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■c impaired fasting glucose. IFG is defined as a fasting plasma glucose >110 mg/ dL (6.2 mmol/dL) and <126 mg/dL (7.0 mmol/dL). The introduction of this category has created much controversy. Many analyses of data bases, including those in the DECODE study, have shown that IFG consists of some who would be diagnosed as type 2 diabetics by the 2-h post-glucose-challenge plasma glucose >200 mg/dL (11.1 mmol/L), some who have IGT, and a small subset who have only IFG (39,40). Some series show that IFG predicts CV disease while others show little or no predictive value (41). In studies where IFG predicts future CVD (as in the CARE secondary prevention study employing pravastatin in patients post myocardial infarction), the IFG cohort has the insulin resistance syndrome with increased BMI and waist circumference, increased systolic blood pressure, and the characteristic dyslipidemia (42).

Insulin resistance can occur very early in life. Data from an ongoing prospective study of low-birth-weight infants in India indicate that these children can develop the insulin resistance syndrome as early as 8 years of age. Many studies have found insulin resistance in young adults who are first degree relatives of individuals who have type 2 diabetes. Insulin resistance is a characteristic of individuals who have visceral obesity. Individuals who are obese as assessed by BMI are not necessarily insulin resistant nor do they have the insulin resistance syndrome. Brochu et al. examined the metabolic characteristics of 43 obese, sedentary, postmenopausal women (44). Despite comparable BMI (31.5 vs. 34.7 kg/ m2) and fat mass (37.3 vs. 39.0 kg), 17 individuals had normal insulin sensitivity and 26 were insulin resistant as assessed by the euglycemic hyperinsulinemic clamp. The obese individuals with normal insulin sensitivity had 49% less visceral adipose tissue than the resistant individuals, and had normal fasting and post-glucose-challenge plasma glucose and insulin and mean plasma triglycerides of 1.50 mmol/L (133 mg/dL) and plasma HDL cholesterol of 1.16 mmol/L (45 mg/dL). The insulin-resistant individuals had hyperinsulinemia and the classic dyslipidemia of insulin resistance as well as borderline increases in fasting and post-glucose-challenge plasma glucose levels.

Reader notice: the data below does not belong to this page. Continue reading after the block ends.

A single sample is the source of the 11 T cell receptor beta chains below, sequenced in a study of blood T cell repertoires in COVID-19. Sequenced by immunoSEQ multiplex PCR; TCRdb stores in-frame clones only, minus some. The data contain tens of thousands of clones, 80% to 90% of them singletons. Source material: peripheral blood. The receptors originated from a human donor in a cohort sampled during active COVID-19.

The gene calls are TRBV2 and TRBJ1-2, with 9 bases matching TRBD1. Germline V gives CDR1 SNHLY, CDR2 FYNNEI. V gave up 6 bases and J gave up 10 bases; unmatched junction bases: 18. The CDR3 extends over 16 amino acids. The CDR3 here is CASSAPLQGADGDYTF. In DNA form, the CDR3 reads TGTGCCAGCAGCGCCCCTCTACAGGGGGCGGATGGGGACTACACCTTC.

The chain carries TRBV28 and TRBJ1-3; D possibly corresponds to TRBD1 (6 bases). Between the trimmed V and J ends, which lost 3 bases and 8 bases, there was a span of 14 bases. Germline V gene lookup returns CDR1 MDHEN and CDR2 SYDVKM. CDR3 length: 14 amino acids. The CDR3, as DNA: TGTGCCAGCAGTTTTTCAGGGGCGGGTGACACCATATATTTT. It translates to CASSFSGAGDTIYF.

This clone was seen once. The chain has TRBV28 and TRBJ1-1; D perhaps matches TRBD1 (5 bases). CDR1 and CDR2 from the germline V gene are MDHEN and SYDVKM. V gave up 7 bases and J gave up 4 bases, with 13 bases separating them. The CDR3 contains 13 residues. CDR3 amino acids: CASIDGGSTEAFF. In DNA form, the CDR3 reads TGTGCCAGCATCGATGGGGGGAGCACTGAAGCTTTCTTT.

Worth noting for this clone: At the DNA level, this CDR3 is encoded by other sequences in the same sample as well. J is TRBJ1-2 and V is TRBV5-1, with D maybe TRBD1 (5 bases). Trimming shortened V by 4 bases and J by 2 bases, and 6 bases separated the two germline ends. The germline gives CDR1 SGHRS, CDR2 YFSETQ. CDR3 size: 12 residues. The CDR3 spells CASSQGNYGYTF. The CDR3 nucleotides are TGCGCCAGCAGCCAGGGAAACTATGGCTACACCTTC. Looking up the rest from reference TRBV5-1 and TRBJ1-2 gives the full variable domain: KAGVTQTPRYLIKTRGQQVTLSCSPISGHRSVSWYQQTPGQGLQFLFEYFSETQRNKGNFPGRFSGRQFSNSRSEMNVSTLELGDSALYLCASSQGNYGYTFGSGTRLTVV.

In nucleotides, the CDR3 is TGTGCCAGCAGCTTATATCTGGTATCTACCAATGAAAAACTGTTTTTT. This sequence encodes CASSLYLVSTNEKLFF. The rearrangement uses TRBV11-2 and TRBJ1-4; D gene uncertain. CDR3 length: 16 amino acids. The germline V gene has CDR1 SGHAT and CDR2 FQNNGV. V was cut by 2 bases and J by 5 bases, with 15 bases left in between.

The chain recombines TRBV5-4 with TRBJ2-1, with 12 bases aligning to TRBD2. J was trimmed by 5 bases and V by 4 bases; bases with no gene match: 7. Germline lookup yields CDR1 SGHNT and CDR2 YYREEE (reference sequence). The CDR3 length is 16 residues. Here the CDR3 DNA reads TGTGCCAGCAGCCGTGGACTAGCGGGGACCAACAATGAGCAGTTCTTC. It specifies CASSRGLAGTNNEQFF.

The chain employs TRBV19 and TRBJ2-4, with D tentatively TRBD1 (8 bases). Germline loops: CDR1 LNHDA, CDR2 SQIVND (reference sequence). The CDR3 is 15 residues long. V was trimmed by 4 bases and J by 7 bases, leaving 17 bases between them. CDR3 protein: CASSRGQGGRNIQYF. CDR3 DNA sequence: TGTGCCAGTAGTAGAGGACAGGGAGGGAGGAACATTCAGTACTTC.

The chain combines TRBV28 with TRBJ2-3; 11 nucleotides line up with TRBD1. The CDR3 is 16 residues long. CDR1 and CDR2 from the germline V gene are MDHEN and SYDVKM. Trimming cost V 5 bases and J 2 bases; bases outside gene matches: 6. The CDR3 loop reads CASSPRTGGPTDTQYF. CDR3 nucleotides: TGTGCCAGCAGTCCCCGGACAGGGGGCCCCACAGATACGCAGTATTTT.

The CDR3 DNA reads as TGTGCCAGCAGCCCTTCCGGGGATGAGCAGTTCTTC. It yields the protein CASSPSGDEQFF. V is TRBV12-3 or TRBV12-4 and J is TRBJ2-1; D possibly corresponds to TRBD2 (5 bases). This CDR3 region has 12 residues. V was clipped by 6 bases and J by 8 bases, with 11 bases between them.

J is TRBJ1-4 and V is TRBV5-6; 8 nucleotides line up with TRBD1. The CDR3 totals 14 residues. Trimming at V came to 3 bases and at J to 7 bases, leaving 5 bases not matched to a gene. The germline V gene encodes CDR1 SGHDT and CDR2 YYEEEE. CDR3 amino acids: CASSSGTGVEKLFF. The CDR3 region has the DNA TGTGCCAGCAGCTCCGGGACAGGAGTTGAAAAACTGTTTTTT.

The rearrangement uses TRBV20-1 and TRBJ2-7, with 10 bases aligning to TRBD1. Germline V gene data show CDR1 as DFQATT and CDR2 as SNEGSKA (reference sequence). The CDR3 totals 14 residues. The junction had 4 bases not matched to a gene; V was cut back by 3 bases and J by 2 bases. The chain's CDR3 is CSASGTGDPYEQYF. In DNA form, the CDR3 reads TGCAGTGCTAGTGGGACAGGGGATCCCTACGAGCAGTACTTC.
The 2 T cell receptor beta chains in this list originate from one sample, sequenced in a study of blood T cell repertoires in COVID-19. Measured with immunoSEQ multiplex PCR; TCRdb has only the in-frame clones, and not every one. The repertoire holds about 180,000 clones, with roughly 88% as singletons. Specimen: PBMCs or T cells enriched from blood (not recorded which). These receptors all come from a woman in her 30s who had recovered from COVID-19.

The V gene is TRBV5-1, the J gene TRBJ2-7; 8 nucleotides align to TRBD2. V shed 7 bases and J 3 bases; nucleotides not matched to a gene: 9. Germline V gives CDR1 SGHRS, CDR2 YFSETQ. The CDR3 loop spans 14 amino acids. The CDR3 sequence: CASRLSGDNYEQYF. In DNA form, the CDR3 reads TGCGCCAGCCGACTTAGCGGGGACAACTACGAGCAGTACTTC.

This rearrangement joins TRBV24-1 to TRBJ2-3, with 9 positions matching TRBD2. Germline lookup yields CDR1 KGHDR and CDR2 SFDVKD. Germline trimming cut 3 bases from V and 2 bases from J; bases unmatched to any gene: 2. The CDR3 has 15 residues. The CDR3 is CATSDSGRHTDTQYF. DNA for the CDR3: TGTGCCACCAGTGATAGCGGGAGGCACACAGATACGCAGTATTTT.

The evidence suggesting that the insulin resistance syndrome plays a central role in the development of macrovascular disease in type 2 diabetic patients comes from many sources. In 1989, Banerji and Lebovitz described two variants of type 2 diabetes: one with impaired insulin action (insulin-resistance variant) and one with normal insulin action (insulin-sensitive variant) (6). Their insulinsensitive patients had none of the components of the insulin resistance syndrome, while the insulin-resistant patients had the classic insulin resistance syndrome (17). These observations were extended by Haffner et al., who showed that insu- g lin-sensitive type 2 diabetic patients had lower BMI and waist circumference, lower plasma triglyceride and higher plasma HDL cholesterol levels and larger, more buoyant, LDL particles, and lower plasma fibrinogen and plasminogen u

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